Payroll: All systems go

by 21 Oct 2010

Payroll professionals are often frustrated by the lack of recognition the function receives for the important role it plays. Tom Washington explores the reason for this frustration and asks how technology can make a difference

It generates no income, is very rarely seen or heard, and very few outside of the function have an understanding what is actually involved in it. But when payroll goes wrong, everyone knows about it. So while it is a profession on which so many of us rely to survive, payroll is having a tough time getting the recognition it deserves.

The function itself is often associated with or as a part of finance or HR, and being recognised as a profession in its own right is one of its biggest challenges. Add to that the ever-changing legislative complexities and advances in technology, payroll professionals certainly have a tough task on their hands. Moreover, the current financial environment has resulted in a greater scrutiny of payroll costs and liabilities. As never before, payroll professionals are relied on to produce comprehensive reports to be analysed by the management team.

A payroll manager at a well-known investment bank, who asked not be named, emphasised the importance of the role and says that payroll is often seen as a processing task that anyone can do, but it should be recognised alongside that of an accountant or HR professional.

“People are funny about their money. How much we get paid is a very personal issue and determines how we live our entire lives; the respect that this deserves is enormous and should be treated as such. We all react differently to pay issues depending on our circumstances and it is an important skill for all payroll people to be able to adjust their communication style depending on the situation,” she says.

She claims that for the payroll function to be recognised for the work it does, a specific qualification needs to be available as is available in the UK and US.

“Whenever I have to recruit for payroll people it is so difficult to find the quality that is required particularly in the finance industry. While the Payroll Management Certificate Course through the Association of Payroll Specialists has gone a long way to ensure more payroll people are qualified, until we have an official tertiary qualification that incorporates not just the technical skills but more importantly the personal skills required for payroll we will not be recognised as a profession nor will we attract the right people to actually choose payroll as a career,” she says.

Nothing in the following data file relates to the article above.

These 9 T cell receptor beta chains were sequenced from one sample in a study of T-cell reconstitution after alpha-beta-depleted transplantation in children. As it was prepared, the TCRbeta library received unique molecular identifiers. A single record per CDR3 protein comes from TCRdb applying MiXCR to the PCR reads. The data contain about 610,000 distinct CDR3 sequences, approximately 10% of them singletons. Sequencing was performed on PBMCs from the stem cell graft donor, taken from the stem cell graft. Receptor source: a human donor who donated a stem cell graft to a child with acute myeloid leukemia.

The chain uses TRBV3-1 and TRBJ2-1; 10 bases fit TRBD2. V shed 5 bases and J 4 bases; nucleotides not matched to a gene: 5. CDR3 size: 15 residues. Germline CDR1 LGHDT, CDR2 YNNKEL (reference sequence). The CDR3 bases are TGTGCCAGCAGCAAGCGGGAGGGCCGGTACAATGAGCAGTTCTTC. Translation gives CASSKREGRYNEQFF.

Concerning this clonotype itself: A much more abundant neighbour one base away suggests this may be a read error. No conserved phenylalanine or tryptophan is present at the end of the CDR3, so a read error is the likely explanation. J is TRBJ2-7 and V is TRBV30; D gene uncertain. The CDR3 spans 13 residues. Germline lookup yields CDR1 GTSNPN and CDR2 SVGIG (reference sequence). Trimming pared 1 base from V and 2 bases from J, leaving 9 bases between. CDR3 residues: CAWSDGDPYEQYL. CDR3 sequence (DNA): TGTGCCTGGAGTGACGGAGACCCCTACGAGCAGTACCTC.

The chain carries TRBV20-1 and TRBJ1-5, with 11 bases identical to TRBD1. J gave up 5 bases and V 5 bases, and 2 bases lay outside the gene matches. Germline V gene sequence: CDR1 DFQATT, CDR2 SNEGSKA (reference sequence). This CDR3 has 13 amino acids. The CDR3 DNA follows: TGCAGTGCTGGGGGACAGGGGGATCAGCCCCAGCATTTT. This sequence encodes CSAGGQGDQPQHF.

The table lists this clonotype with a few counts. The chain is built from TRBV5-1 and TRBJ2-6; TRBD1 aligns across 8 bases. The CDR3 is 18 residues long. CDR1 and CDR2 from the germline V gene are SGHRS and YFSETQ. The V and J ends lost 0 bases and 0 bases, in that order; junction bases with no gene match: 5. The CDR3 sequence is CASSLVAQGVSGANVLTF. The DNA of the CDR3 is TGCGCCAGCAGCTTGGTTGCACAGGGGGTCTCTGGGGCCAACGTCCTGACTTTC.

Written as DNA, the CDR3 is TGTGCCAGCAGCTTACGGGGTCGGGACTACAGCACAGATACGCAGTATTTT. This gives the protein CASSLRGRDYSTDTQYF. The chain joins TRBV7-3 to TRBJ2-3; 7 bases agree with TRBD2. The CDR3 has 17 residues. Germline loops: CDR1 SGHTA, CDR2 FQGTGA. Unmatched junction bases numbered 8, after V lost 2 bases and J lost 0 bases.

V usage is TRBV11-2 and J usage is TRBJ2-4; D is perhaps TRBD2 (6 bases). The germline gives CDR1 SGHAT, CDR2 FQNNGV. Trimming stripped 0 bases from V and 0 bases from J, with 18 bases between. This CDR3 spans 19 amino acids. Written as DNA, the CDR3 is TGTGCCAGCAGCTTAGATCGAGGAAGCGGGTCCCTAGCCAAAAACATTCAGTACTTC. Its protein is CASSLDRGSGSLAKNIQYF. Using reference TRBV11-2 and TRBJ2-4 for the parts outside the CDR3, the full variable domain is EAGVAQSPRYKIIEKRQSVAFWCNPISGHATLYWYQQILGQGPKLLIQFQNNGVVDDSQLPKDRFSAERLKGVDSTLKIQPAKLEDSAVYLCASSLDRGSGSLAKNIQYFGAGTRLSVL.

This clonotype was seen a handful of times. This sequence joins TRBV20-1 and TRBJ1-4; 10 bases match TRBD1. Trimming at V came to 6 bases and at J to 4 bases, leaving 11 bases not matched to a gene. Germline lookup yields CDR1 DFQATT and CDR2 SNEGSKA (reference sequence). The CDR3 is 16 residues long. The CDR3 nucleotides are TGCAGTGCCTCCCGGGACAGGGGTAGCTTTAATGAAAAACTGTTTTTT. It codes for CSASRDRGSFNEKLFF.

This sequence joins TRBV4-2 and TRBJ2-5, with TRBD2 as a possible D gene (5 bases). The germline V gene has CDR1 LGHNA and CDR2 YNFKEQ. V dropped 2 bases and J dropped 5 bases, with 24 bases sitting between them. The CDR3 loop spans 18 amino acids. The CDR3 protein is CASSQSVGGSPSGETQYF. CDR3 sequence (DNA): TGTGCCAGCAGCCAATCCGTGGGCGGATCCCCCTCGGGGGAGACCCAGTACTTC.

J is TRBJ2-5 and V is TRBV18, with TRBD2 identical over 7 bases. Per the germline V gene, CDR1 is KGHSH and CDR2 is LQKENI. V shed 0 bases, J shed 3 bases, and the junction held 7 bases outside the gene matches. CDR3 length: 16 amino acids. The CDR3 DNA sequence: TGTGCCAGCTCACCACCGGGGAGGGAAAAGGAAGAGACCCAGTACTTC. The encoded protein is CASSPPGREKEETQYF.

Craig Osborne, managing director at Sage MicrOpay, says that the payroll environment is a dynamic one, particularly in relation to legislative compliance. “Payroll professionals have to understand legislative changes, how it affects their payroll processes and how they will need to apply it to their payroll processes. A recent example is the introduction of the Paid Parental Leave legislation.”

To assist payroll, there must be continual improvement in automating processes and reducing processing costs. That’s where technology comes in.

A key sticking point, according to the payroll manager, is that many employers fail to integrate their payroll and HR systems. “For some reason, all the big companies I have worked for have chosen different HR and payroll systems, so there is no interaction between them at all. Why, this day and age would you not think it’s important enough that the HR system has full integration or even some interface with the payroll system? There’s people out there double-keying and doing reconciliations between two systems and it’s ridiculous.”

Recent findings from ADP payroll research show that just over 35 per cent of respondents have integrated HR, payroll and compensation solutions. This figure is considerably low, particularly when compared to the 83 percent of respondents that cited integrated functionality as either ‘critical’ or ‘highly important’. 

The State of HR-Payroll-Compensation Integration: 2010 study also revealed that almost half of the survey respondents are still using spreadsheets or even pen and paper (44 per cent and two percent, respectively) for planning compensation.

Terrence McCrossan, division vice president, marketing and strategy, ADP National Account Services, said of the findings: “Integration of these key systems and processes simplifies payroll and compensation changes throughout the year, reduces errors, and improves visibility for management, HR practitioners and employees.”

Furthermore, Sage MicrOpay’s Osborne says that technology can assist payroll professionals in relation to managing through automation their payroll function to provide ease of use tools and ensuring a seamless process. “Due to the cumbersome nature of payroll in relation to capturing data and processing, the automated reporting now available allows a user to produce in- depth and customisable reports for the purposes of the organisation’s reporting requirements,” he says.

“Paying employees correctly and on time is a critical part of the business function and as the payroll professional is of chief importance in the delivery of this, they are seen by c-level professionals as a valuable part of the business. The right technology will not only ensure that the payroll process is managed and audited, but in addition, save the organisation time by managing the payroll process to improve efficiencies.”

So with payroll battling on all fronts to boost its reputation and gain recognition for the role it serves, employers should be mindful that sensible use of technology can go a long way in helping its cause.